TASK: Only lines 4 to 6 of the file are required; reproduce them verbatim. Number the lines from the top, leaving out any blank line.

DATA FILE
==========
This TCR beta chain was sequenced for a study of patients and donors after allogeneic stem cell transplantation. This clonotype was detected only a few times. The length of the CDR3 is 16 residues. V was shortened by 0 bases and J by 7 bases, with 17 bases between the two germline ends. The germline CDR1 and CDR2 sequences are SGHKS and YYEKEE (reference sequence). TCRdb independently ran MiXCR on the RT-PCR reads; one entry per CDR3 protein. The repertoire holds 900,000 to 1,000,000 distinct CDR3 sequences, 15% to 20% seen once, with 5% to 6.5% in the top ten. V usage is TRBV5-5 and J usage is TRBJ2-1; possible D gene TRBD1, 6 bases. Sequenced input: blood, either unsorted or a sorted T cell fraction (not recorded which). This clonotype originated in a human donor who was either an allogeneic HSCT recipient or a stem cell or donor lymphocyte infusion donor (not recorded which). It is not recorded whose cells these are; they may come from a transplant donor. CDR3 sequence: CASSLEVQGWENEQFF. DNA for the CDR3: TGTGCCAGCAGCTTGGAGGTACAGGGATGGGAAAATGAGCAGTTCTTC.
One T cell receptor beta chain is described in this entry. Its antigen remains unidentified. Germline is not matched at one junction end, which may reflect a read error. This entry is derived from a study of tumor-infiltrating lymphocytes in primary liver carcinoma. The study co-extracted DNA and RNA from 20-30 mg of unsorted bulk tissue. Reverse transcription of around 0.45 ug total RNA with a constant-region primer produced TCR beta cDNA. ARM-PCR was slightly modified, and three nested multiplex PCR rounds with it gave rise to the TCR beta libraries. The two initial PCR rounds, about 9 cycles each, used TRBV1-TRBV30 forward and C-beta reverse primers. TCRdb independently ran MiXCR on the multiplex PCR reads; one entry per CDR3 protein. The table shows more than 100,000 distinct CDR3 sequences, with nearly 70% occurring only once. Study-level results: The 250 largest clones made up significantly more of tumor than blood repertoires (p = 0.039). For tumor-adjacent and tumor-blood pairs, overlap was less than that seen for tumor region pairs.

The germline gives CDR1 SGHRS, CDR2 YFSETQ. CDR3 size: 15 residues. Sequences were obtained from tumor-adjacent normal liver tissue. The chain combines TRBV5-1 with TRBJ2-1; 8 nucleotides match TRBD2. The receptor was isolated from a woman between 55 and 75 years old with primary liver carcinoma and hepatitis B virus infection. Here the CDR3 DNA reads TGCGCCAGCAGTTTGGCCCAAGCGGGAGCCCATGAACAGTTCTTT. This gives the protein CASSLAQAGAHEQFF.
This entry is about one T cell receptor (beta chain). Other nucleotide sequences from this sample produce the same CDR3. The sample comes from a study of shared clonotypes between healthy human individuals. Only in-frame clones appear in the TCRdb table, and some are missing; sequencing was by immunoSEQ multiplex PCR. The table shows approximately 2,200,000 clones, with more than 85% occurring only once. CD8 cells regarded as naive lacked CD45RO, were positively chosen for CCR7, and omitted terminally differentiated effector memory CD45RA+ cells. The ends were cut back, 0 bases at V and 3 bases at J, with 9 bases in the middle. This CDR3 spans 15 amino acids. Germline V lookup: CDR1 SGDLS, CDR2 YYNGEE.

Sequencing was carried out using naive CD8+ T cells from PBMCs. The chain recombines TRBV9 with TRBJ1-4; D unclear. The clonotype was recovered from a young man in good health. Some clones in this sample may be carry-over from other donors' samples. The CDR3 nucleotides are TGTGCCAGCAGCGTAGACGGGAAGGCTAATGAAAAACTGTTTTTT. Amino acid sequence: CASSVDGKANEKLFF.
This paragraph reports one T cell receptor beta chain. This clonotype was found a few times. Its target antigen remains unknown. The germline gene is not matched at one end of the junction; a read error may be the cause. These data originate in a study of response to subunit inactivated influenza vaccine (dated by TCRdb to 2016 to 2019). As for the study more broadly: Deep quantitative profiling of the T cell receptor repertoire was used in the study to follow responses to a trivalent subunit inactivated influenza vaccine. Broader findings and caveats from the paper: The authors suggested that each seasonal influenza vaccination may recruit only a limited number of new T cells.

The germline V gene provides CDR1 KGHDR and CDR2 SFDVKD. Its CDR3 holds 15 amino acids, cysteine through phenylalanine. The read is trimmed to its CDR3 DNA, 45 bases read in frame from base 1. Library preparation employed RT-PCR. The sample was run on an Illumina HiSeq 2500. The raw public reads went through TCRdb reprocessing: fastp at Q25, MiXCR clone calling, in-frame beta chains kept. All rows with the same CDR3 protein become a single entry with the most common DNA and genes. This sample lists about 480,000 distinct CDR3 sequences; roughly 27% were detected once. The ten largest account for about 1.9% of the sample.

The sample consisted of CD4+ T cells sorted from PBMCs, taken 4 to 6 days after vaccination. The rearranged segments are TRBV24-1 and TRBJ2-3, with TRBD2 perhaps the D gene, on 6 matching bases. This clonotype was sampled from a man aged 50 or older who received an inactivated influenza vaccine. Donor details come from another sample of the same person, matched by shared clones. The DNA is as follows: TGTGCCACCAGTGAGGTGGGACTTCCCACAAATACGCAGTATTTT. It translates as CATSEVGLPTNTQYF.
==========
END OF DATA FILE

This entry is about one T cell receptor (beta chain). Other nucleotide sequences from this sample produce the same CDR3. The sample comes from a study of shared clonotypes between healthy human individuals. Only in-frame clones appear in the TCRdb table, and some are missing; sequencing was by immunoSEQ multiplex PCR. The table shows approximately 2,200,000 clones, with more than 85% occurring only once. CD8 cells regarded as naive lacked CD45RO, were positively chosen for CCR7, and omitted terminally differentiated effector memory CD45RA+ cells. The ends were cut back, 0 bases at V and 3 bases at J, with 9 bases in the middle. This CDR3 spans 15 amino acids. Germline V lookup: CDR1 SGDLS, CDR2 YYNGEE.

Sequencing was carried out using naive CD8+ T cells from PBMCs. The chain recombines TRBV9 with TRBJ1-4; D unclear. The clonotype was recovered from a young man in good health. Some clones in this sample may be carry-over from other donors' samples. The CDR3 nucleotides are TGTGCCAGCAGCGTAGACGGGAAGGCTAATGAAAAACTGTTTTTT. Amino acid sequence: CASSVDGKANEKLFF.
This paragraph reports one T cell receptor beta chain. This clonotype was found a few times. Its target antigen remains unknown. The germline gene is not matched at one end of the junction; a read error may be the cause. These data originate in a study of response to subunit inactivated influenza vaccine (dated by TCRdb to 2016 to 2019). As for the study more broadly: Deep quantitative profiling of the T cell receptor repertoire was used in the study to follow responses to a trivalent subunit inactivated influenza vaccine. Broader findings and caveats from the paper: The authors suggested that each seasonal influenza vaccination may recruit only a limited number of new T cells.